Amber’s talk was hugely enlightening, reminding us to be conscious about who we are designing for, what problem we are solving, and the need for elegant unobtrusive tech that supports rather than distract humans.
Designing technology to work for people rather than having to teach people how to use the technology. Using technology should be effortless.
Kei Shimada, global director of innovation and business development at Dentsu Inc talked about innovation in Japan and his work in understanding emotion in people. He blew the audience away with his demonstration of bio-sensing technology which tracks how you are feeling though a headset.
Its application in nursing home settings is exciting as it helps carers understand the feelings of non verbal older people with cognitive and physical disabilities. I am certain this is transferable to people with disabilities to assist in communicating how they are feeling to their care providers.
Mirada studios are reinventing storytelling in the film industry using AR, VR we had the opportunity to test the technology. John Fragomeni, President and Andrew Cochrane, Digital and Interactive Director have worked on our favorite , music clips, videos, films and campaigns bringing characters and stories to life.
They showed how VR and AR can transport you anywhere anytime with a headset. That got me thinking of its application to so many people in hospitals or house bound that could benefit from experiencing being on a beach, in the forest, visit a zoo, see the pyramids or visit New York.
Laura Khoury founder of Shoptelligence is reimagining retail using AI and VR and providing a more personal shopping experience using data to provide context.
Product knowledge is often overlooked, using data optimisation helps understand the human process and act as a personal stylist curating thousands of options into a few that meet the customers specific needs.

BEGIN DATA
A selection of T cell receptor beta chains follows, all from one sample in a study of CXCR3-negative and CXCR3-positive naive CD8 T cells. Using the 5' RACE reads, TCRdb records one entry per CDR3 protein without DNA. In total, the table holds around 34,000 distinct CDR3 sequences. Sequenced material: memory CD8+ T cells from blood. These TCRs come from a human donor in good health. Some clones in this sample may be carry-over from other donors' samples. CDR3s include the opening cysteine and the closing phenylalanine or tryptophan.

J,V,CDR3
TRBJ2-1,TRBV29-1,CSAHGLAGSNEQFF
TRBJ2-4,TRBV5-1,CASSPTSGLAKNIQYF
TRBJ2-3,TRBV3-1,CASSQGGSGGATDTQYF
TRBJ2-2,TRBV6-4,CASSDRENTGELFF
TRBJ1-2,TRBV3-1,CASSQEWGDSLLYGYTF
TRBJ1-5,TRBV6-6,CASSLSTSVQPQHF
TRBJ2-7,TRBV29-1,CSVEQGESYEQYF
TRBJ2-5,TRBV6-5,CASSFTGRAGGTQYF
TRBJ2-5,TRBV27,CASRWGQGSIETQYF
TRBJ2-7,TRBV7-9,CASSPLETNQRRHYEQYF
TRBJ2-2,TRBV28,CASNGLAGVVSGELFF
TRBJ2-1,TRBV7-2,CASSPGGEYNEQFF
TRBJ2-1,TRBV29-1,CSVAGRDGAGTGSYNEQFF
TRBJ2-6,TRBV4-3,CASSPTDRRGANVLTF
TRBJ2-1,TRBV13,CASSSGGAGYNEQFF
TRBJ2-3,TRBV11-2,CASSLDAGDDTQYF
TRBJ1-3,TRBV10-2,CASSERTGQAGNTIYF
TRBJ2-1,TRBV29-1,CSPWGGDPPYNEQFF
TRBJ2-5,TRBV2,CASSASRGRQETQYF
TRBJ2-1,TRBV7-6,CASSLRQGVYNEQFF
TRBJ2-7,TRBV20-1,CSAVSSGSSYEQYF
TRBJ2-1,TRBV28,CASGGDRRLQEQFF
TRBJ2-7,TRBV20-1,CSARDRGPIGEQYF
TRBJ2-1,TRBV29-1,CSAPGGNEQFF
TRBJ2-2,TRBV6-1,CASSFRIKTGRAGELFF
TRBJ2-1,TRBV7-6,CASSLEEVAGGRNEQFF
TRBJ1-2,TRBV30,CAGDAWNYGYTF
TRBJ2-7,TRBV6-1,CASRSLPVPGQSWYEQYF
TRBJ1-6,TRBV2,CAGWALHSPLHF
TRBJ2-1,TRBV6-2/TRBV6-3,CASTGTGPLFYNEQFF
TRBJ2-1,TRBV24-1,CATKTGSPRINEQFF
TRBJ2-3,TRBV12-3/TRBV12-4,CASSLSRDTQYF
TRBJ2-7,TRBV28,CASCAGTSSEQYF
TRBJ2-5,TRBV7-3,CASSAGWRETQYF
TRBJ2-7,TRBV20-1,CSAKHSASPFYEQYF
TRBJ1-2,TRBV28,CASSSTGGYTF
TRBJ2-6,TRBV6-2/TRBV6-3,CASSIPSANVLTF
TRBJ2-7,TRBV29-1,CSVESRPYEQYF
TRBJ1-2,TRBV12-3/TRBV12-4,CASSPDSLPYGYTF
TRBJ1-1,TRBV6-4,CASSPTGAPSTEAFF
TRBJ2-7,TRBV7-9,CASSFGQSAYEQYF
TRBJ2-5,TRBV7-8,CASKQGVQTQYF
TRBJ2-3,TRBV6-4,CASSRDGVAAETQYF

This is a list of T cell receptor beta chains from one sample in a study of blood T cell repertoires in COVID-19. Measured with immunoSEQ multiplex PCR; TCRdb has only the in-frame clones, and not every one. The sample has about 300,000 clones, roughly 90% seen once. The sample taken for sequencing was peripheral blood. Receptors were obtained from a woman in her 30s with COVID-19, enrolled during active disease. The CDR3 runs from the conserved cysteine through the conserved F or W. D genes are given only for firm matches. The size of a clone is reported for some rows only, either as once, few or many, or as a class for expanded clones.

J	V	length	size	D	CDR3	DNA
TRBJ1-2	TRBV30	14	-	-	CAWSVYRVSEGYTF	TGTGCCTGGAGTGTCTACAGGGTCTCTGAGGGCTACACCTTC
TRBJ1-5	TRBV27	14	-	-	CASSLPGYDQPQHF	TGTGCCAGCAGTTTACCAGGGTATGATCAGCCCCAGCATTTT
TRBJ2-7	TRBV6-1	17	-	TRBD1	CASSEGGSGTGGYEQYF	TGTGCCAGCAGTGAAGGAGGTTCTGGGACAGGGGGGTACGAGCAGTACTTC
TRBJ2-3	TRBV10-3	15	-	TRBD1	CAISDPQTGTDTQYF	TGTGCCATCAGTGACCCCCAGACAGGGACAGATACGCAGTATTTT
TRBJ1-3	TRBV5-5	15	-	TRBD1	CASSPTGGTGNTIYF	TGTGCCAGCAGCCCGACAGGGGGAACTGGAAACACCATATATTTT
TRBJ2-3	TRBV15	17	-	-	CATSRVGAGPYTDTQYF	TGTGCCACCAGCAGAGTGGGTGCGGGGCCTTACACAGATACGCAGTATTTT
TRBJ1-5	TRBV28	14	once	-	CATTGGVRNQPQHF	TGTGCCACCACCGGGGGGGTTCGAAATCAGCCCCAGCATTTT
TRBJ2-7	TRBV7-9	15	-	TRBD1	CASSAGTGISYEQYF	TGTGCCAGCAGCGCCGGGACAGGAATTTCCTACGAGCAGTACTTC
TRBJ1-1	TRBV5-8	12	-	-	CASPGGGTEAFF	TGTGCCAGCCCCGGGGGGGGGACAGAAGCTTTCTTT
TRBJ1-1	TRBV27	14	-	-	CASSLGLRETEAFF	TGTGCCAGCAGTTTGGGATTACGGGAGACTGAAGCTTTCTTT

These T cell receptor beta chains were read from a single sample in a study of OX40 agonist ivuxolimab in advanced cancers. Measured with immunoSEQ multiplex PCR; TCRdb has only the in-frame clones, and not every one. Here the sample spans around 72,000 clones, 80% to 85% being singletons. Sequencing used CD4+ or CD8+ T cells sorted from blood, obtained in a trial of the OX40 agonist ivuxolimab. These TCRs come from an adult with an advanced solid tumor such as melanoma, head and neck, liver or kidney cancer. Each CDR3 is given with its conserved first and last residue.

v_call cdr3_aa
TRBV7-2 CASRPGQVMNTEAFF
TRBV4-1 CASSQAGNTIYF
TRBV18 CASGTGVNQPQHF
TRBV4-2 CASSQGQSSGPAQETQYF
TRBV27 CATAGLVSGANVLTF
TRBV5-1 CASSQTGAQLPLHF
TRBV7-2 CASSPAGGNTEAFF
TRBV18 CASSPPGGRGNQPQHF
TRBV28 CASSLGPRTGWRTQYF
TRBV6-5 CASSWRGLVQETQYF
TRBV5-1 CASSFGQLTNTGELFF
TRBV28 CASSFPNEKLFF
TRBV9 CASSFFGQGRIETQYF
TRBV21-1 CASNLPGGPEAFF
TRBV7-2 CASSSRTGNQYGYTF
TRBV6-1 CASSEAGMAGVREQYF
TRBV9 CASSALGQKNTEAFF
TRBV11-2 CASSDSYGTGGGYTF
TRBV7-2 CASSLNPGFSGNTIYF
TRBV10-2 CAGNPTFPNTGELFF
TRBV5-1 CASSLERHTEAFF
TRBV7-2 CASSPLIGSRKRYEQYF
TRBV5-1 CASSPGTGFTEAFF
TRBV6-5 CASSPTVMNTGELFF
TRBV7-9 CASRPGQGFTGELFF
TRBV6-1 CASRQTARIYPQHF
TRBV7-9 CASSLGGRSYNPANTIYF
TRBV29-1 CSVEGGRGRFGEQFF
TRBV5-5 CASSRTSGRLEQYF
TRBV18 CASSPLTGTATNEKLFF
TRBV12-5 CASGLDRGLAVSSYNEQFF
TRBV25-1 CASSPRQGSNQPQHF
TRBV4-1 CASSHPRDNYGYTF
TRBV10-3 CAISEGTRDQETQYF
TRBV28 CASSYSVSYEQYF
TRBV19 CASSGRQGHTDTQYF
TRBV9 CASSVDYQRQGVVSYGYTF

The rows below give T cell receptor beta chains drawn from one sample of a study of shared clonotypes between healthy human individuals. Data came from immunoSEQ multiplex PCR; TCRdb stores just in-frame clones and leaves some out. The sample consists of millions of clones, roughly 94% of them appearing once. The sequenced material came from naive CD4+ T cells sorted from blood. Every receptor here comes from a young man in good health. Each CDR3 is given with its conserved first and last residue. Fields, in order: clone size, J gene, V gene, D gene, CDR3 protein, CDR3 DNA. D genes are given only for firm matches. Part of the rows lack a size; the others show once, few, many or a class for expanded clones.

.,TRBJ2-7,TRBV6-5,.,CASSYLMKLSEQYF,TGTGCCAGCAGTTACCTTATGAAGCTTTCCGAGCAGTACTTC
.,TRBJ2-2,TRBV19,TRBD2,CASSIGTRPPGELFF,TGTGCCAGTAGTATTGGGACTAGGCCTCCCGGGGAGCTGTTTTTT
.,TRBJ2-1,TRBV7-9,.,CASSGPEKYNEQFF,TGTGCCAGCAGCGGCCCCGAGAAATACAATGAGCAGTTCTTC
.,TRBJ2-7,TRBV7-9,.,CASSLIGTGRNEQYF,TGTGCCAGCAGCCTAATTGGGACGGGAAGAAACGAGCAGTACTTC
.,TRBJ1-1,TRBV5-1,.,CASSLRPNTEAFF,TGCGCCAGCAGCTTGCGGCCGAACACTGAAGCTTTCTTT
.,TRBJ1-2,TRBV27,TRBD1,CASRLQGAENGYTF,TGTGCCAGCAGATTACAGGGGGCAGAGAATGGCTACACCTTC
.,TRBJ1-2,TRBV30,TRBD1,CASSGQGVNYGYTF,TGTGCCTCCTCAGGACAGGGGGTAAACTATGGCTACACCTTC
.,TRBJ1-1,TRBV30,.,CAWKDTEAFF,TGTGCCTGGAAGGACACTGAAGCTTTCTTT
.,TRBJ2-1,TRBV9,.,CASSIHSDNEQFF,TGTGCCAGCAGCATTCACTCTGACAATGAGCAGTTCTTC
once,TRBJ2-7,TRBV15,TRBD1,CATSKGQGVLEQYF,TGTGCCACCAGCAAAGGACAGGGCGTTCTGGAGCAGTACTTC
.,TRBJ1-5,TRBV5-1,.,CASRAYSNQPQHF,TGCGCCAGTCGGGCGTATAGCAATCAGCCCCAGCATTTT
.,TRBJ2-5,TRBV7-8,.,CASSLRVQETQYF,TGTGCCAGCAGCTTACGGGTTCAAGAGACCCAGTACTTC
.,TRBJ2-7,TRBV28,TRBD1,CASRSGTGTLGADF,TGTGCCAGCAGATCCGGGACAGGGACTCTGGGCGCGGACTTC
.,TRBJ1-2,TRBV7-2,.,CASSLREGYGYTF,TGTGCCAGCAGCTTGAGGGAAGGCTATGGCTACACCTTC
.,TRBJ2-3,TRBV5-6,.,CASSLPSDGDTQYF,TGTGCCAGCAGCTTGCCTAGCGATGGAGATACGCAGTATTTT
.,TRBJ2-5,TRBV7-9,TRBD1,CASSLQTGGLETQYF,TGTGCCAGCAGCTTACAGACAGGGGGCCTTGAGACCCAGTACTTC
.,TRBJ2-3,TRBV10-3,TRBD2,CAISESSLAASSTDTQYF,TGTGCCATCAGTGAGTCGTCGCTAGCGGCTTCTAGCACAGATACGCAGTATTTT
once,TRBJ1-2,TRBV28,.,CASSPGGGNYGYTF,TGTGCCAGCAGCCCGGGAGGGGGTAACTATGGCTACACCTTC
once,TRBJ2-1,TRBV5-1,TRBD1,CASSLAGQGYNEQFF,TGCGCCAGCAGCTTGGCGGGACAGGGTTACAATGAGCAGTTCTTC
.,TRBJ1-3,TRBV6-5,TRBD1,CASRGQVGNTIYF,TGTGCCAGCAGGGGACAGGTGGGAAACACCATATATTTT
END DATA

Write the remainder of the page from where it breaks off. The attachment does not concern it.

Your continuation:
Imagine this technology used to assist service providers tailor care packages to people in need – I can see this repurposed in a number of settings like employment, disability care and training, the possibilities are endless.
Future of play
Finally Frima Studios duo Luc Beaulieu and JP Doiron mesmerised us with the future of play and the mind blowing haptic suits and eye tracking technology changing the way games interact with us in our world as well as our immersion in virtual worlds.
Imagine using augmented reality to have super heroes visit kids in care, or have relatives overseas visit, or for collaborative working across multiple sites, the possibilities are up to our imagination.
Some of the recurrent themes coming out of each speaker were:
- Tech is an enabler
- Key is using tech to solve problems for humans
- Human centred design of technology is the future
This is the exciting part of technology and where my head has been the last two years – finding out that most cutting edge technology can be repurposed for social good as shown by Ladislas with Leka the robot for exceptional kids and Kei Shimada’s emotion sensor for people in nursing homes in Japan.
Equally in Australia startups like HireUp, Fighting Chance and The Remarkables; services like WorkVentures and initiatives like TechFugees Australia, HealthHack, RHoK, ChronicPainHack and GovHack are increasing the stakes of tech applied to solve social problems and that makes me very happy.
The possibilities are limitless and there is increasing mindfulness of the application of technology to improve peoples’ lives.
This article was originally published on LinkedIn.